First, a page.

Thinking about building your next fence sometime soon? For first-time fence builders, it may be overwhelming. What equipment do I need? How do I successfully use this equipment? What if I share a fence with my neighbour? These are all legitimate questions to be asking yourself before taking on a project like fence construction. From digging post holes, installing fence posts and settling neighbour fence agreements, the team at Ryno Hire have you covered with these tips.
What equipment do I need to build a fence?
We know there are numerous amounts of equipment you could use to build your fence. However, with this checklist, we’re going to make constructing a fence as straightforward as possible. With the correct equipment, you don’t need every tool known to man. With the help of the following few tools, you’re more than equipped to build a fence.
The Auger Driver
What is an auger driver?
An auger driver is a piece of equipment you can dry hire from Ryno that will make your fence construction an absolute breeze. Essentially a drilling device, an auger driver is a tool that includes a rotating helical screw blade. When in use, the rotation of the blade causes the material to move out of the hole being drilled.
When should you hire an auger driver?
If you have a project that requires postholes (especially lots of them), an auger driver will help you to bore deep holes with minimal risk of clogging or jamming, alongside speeding up the process. Sounds efficient, doesn’t it? It’ll also save you from having sore muscles from all that shovelling! If you only have one or two post holes to dig, it’s generally recommended not to bother. By the time it takes to hire an auger driver, you could have had those few holes dug already, as well as saving you a reasonable hiring fee. So we will stand by our word, and only recommend auger drivers for projects that call for multiple holes to be dug. If you’re questioning how many this is, and you want a given figure, the rule of thumb is if you have three or more deep holes to be dug, that are 12 inches wide, an auger can make your job a lot easier.
How deep can power augers dig?
Another great query is how deep and wide can augers dig? Luckily this equipment is interchangeable and comes in sizes ranging from 250 to 650mm in diameter. So, how do you choose yours? That is determined by the type of posts you’re wanting to install. It is important to remember that larger holes in diameter make handling the machine more difficult and may require a larger machine. So take this information with a pinch of salt and it might help you determine what size holes you need to dig. In general, most augers dig up to 1.2 metres deep, so if you’re requiring anything deeper you will likely need an extension rod. It’s only generally when you’re building a deck or features attached to the house that you will require an attachment that digs deeper than 1 metre. With fences, this attachment is typically considered unnecessary.
How to build a fence with neighbours
The neighbour dilemma. Who pays for what? What do I do if my neighbour isn’t cooperating? For those of you who don’t get along with your neighbour, this can be a daunting time, but it’s an inevitable part of sharing a fence. If you find yourself in a tricky situation, try not to fret, there is a way you can correctly maneuver. To help clarify the responsibilities around sharing fences, we’re here to set the facts straight with who has to pay what, and what to do if your neighbours won’t cooperate.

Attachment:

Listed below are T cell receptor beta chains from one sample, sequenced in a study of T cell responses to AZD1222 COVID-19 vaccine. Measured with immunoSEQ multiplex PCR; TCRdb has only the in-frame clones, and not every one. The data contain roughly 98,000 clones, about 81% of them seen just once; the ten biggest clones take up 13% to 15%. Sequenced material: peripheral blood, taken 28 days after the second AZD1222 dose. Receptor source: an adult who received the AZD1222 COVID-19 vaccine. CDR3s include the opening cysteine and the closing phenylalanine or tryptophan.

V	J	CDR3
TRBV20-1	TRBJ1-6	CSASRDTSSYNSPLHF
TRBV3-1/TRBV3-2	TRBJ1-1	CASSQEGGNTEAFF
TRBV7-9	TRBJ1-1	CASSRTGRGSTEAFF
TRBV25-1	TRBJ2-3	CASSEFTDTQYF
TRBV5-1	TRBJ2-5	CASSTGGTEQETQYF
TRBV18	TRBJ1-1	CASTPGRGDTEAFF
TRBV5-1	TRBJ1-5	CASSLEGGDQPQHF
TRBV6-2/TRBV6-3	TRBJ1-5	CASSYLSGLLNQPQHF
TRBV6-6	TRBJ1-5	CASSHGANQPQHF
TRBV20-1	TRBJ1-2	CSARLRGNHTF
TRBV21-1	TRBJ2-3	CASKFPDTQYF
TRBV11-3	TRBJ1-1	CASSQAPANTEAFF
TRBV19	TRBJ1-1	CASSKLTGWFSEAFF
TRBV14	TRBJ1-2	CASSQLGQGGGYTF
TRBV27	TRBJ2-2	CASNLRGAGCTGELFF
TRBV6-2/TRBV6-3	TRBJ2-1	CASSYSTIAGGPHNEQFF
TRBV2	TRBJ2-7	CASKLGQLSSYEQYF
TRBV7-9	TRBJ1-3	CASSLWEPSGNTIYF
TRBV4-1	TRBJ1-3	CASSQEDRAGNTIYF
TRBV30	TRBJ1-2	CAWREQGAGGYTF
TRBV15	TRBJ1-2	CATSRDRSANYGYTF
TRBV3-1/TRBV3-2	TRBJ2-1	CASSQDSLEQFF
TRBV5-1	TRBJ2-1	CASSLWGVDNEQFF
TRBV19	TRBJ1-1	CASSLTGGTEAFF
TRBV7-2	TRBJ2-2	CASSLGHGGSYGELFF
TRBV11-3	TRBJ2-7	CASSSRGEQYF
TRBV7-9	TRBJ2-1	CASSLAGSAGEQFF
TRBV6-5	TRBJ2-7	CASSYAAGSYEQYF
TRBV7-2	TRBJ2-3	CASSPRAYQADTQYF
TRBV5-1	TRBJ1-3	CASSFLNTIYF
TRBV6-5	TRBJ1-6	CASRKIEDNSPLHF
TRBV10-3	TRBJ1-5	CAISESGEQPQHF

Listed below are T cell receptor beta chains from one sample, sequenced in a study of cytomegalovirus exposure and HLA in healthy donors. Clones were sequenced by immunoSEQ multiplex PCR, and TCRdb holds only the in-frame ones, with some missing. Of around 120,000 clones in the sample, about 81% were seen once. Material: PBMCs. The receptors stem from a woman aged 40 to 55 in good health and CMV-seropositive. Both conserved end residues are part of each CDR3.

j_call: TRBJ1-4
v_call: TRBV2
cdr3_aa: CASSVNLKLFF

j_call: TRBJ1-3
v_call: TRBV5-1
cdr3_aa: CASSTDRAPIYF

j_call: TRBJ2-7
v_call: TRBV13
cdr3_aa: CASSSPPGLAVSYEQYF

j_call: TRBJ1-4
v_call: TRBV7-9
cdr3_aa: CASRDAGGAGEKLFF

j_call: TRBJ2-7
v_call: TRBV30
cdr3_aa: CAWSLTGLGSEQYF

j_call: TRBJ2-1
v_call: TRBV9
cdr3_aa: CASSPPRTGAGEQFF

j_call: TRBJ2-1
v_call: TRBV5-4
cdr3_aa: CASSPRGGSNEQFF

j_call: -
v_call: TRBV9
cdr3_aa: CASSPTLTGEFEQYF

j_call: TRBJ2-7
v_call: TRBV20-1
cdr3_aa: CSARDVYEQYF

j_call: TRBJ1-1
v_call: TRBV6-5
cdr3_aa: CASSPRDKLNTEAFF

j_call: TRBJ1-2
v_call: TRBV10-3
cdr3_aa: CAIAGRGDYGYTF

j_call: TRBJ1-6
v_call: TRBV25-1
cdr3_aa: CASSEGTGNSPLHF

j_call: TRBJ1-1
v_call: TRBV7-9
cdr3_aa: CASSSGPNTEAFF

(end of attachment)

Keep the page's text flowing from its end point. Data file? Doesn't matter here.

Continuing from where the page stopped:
Who owns the fence?
Dividing fences, those are fences built on the common boundary line, are owned equally by the adjoining neighbours. However, if your fence, or a part of it, is built on your property it is not usually considered a dividing fence. The cost of maintaining and building this type of fence falls on you, as you are recognised as the sole owner. This still stands even if your neighbour contributed financially to its original construction.
Who pays for a shared fence?
If your fence is built on the common boundary line it is equally shared. Regardless if one of both homes are occupied. Both landowners are liable for half the cost of building and maintaining the fence. If one neighbour wants to have more work done than is deemed necessary, such as extending the height of a fence for privacy, then they may be liable to pay for the extra expenses.
How do I handle fence disputes from neighbours?
According to the Queensland Government, neighbours are encouraged to settle the matters of fences between themselves. At Ryno Hire, we understand this sometimes isn’t viable or comfortable for us all. Should you find yourself butting heads with your neighbour, it’s time to pull out the big guns… a professional mediator! After all, no new fence is worth a dispute that’s blown out of proportion. Capable of diffusing an escalating dispute, a mediator might be the third party intervention you need. Remember, the sooner you receive assistance from a mediator, the sooner you can commence your fence construction. It’s a bonus that they’re usually less expensive and more straightforward than taking legal action.
Now that we’ve outlined two fence construction essentials, and how to navigate your neighbours, digging holes and setting posts should be a walk in the park! However, if you find yourself requiring some assistance for any upcoming project, Ryno Hire is here to make dry hire easy and pair you with the right equipment. No matter if you’re new or experienced in the world of construction, Ryno Hire can provide you with the best equipment and helpful advice. To talk to our team about your upcoming project, or to ask about our hire or repair services, you can contact us online, or call (07) 3353 2230. If you love reading and keeping up to date about all things DIY, our news blog is the perfect informational hub for all home improvement fanatics.